Can someone explain to me how Brendan Fraser keeps getting work? With the exception of 1998’s Gods and Monsters— and, possibly, Looney Tunes: Back in Action—Fraser has exhibited an onscreen presence and personality that are marginally more appealing than a block of wood. So his casting as Lead Parent in Inkheart—an already low-profile family flick—didn’t make the film look terribly promising.
Turns out, though, that Fraser was actually hand-picked by Cornelia Funke, the author whose book series the film is based on and who even dedicated its second volume, Inkspell, to him. Bad taste aside, Funke has been called “the German J.K. Rowling” and has spun a lovely tale that’s well-suited to the screen, if ill-timed: With The Golden Compass landing with a relative thud in December 2007 and even the Chronicles of Narnia franchise now in jeopardy, it seems as if the bubble for fantasy films has burst, with none of them able to compete in terms of quality or popularity with Rowling’s Harry Potter tentpoles.
The good news is that if you can ignore Fraser and his trademark lumpishness, Inkheart (adapted by playwright David Lindsay-Abaire and directed by Iain Softely) is imaginative and entertaining, an unquestionably better choice to distract the kids with than the surprisingly unadorable Hotel for Dogs. (Especially if they’re readers. Kids still like books, don’t they? Hello?) Fraser plays Mo, a “silvertongue” with the ability to bring literary characters to life when he reads. But the gift comes with a big asterisk: Whenever a fictional person pops out of a book, a real one is pulled in. It’s how Mo lost his wife, Resa (Sienna Guillory), though he initially doesn’t admit this to his daughter, Meggie (Eliza Bennett), or Meggie’s great-aunt, Elinor (Helen Mirren), instead claiming that Resa abandoned them. (Good call—no emotional scarring there!)
Mo also doesn’t tell Meggie that the reason they hop nomadically around Europe is because he’s trying to find Inkheart, the rare medieval book Resa got sucked into, and also to escape its newly breathing characters who are dogging Mo to exercise his talents towards the characters’ own wicked ends. Eventually, of course, they catch up to the family, destroying Elinor’s beloved library and holding Meggie hostage until certain demands are met: Capricorn (Andy Serkis), a villain who has managed to build an empire in the human world, wants the rest of Inkheart’s evil minions to join him, while Dustfinger (Paul Bettany), a fire juggler, just wants Mo to read him back to his family. Resa, meanwhile, remains in the bookish realm, voiceless and enslaved by Capricorn.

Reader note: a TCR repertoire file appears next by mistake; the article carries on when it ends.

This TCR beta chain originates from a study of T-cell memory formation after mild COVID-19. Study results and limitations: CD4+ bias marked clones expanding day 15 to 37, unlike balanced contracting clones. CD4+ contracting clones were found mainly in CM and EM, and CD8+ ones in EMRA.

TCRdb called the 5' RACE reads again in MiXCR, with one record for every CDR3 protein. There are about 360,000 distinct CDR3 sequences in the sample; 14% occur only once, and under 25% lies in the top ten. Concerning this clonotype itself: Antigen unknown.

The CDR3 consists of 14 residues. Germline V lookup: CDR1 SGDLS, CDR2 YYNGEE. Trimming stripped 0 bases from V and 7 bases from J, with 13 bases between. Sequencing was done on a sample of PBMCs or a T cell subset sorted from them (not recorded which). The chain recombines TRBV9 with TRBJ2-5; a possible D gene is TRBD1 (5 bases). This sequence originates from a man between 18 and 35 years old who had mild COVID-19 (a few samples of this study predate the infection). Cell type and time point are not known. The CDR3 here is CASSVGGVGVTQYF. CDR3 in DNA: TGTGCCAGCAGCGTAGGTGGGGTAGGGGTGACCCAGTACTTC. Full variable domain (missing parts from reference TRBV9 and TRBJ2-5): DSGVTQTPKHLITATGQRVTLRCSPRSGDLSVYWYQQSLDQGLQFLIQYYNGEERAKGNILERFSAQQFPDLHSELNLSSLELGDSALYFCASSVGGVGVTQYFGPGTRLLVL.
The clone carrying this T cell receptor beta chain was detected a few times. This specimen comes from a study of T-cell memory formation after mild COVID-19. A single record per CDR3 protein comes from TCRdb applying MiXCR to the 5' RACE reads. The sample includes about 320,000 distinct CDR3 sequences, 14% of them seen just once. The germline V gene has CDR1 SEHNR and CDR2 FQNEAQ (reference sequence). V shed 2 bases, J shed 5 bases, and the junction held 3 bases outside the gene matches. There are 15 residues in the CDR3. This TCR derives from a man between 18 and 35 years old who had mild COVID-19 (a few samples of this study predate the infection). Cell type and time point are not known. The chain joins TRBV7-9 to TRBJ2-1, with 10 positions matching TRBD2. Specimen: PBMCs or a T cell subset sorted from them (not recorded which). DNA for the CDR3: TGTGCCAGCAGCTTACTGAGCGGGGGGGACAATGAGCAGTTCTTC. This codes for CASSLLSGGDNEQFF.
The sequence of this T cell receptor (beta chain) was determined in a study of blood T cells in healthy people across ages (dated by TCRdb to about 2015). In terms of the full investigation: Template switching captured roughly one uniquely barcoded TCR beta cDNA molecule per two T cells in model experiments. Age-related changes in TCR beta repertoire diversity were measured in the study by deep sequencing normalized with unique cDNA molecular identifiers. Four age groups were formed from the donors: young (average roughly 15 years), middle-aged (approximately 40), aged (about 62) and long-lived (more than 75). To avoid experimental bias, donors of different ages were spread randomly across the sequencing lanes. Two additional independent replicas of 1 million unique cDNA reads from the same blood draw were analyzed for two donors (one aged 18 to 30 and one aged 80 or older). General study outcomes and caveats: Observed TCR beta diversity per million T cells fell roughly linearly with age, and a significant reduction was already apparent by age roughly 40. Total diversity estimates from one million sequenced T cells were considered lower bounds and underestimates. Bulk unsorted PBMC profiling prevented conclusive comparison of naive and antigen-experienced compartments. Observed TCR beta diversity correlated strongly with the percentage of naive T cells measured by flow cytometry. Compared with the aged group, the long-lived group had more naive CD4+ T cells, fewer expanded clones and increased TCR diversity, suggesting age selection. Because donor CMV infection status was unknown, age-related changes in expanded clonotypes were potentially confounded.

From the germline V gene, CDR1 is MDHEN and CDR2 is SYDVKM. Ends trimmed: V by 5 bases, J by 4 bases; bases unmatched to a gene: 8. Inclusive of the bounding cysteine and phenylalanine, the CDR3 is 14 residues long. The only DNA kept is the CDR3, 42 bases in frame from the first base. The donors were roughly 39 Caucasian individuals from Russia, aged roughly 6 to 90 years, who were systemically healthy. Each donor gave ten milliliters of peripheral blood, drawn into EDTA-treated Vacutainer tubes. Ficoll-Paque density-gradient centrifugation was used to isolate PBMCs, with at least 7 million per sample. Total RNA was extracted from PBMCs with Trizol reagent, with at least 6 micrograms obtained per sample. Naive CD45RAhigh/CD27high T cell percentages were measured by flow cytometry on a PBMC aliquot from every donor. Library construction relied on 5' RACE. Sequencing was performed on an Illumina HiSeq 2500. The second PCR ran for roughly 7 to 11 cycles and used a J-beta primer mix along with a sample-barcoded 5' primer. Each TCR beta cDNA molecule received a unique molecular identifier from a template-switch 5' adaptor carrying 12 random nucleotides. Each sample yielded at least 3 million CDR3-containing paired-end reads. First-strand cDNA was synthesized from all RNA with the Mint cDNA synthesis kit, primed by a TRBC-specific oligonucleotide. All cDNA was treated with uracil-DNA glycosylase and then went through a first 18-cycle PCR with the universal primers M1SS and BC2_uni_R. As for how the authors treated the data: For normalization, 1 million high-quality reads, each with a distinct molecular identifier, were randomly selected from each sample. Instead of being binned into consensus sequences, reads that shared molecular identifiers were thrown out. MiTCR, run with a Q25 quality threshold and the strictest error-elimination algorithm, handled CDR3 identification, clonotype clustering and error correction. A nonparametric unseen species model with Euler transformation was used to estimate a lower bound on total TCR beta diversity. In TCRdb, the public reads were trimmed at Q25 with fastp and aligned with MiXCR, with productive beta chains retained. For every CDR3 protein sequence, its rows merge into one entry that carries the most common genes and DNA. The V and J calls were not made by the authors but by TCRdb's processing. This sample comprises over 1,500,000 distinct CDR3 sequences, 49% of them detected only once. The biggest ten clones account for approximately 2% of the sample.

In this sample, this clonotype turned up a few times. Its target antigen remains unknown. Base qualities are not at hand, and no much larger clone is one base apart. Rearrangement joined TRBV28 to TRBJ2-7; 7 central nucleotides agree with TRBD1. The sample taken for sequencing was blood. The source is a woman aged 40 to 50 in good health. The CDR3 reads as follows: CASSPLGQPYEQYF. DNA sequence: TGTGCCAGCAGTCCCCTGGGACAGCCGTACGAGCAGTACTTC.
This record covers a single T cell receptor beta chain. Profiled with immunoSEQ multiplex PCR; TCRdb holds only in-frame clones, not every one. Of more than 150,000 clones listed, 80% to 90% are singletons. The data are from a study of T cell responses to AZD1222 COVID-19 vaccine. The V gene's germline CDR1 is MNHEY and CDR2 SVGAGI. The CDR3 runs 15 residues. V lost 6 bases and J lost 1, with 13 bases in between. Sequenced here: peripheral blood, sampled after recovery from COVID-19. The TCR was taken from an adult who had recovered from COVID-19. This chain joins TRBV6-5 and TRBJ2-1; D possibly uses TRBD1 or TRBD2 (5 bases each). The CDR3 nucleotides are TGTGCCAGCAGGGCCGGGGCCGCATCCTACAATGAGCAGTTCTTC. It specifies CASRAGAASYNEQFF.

Once Inkheart’s arc has crested, things get a little tiresome—the escapes, chases, and seat-of-the-pants strategizing are unremarkable, a bit too much filler to carry us to the surely happy ending. Like last year’s Bridge to Terabithia, however, the film’s sense of otherworldly wonder turns it into a small pleasure: The wistfulness in Elinor’s voice when she looks around her library and tells Meggie that she’s traveled the world but “never had to leave this room”; the bliss on the face of Inkheart’s author, Fenoglio (Jim Broadbent), when he first sees Dustfinger and says, “That is exactly how I imagined him!” It’s both creepy and cool to hear a chorus of whispers emanating from a shelf of books or see flying monkeys brought to life. You may also find amusing the fact that Fraser is inexplicably the only member of his family without an English accent. (Giving another level of meaning to Elinor’s incredulous, “Your voice brought them out of the book?”)
One interesting crumb of an idea that goes unexplored is the burden of knowing one’s destiny. At one point, Dustfinger, realizing that his story must come to an end and presuming that it’s not a good one, questions whether he actually wants to reenter Inkheart. His eventual insistence to Fenoglio that he’s in charge of his own fate at first seems pigheaded but finds an echo in the film’s resolution. In this sense, Inkheart diverges from Terabithia, sugarcoating the reality of death—or any undesirable outcome—as quickly as it’s mentioned. But not every movie’s required to be steeped in messages, and this one’s predominant theme that reading can be rewarding is plenty to elevate it above other empty-calorie kids’ flicks.